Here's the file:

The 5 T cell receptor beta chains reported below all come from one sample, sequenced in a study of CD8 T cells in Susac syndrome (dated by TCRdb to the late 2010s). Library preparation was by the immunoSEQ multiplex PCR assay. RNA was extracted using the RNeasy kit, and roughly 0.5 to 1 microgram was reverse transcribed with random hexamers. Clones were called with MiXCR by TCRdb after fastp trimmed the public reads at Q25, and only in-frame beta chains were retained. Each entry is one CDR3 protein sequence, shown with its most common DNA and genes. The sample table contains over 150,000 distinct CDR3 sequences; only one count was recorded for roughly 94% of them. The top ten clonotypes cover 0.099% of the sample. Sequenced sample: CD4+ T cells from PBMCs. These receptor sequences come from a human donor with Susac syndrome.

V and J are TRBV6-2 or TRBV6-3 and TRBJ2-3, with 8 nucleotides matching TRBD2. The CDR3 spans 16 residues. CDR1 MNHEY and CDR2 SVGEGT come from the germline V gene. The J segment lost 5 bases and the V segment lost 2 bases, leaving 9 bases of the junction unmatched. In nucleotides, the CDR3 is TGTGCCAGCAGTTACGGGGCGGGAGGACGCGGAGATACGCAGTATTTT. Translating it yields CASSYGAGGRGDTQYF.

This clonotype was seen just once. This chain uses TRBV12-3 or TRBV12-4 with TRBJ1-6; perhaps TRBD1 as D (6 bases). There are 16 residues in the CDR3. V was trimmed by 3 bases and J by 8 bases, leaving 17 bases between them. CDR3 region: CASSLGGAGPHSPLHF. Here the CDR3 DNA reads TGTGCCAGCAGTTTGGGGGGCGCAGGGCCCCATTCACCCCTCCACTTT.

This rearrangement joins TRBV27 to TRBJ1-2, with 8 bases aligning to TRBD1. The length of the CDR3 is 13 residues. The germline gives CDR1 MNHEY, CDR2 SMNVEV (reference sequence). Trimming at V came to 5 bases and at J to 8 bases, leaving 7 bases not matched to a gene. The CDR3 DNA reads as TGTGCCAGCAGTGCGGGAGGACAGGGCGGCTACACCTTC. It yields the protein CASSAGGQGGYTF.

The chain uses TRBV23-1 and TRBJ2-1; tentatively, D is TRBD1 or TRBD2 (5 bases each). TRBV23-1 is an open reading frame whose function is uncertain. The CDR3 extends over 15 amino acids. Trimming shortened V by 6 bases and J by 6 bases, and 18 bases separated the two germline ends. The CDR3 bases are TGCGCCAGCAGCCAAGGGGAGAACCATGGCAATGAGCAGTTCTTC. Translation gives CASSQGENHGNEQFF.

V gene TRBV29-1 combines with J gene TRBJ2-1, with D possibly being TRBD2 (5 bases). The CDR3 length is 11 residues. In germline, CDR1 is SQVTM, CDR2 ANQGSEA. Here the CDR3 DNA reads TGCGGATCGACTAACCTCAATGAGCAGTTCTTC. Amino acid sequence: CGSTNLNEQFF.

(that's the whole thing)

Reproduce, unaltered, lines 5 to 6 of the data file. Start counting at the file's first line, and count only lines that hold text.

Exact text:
The chain uses TRBV23-1 and TRBJ2-1; tentatively, D is TRBD1 or TRBD2 (5 bases each). TRBV23-1 is an open reading frame whose function is uncertain. The CDR3 extends over 15 amino acids. Trimming shortened V by 6 bases and J by 6 bases, and 18 bases separated the two germline ends. The CDR3 bases are TGCGCCAGCAGCCAAGGGGAGAACCATGGCAATGAGCAGTTCTTC. Translation gives CASSQGENHGNEQFF.

V gene TRBV29-1 combines with J gene TRBJ2-1, with D possibly being TRBD2 (5 bases). The CDR3 length is 11 residues. In germline, CDR1 is SQVTM, CDR2 ANQGSEA. Here the CDR3 DNA reads TGCGGATCGACTAACCTCAATGAGCAGTTCTTC. Amino acid sequence: CGSTNLNEQFF.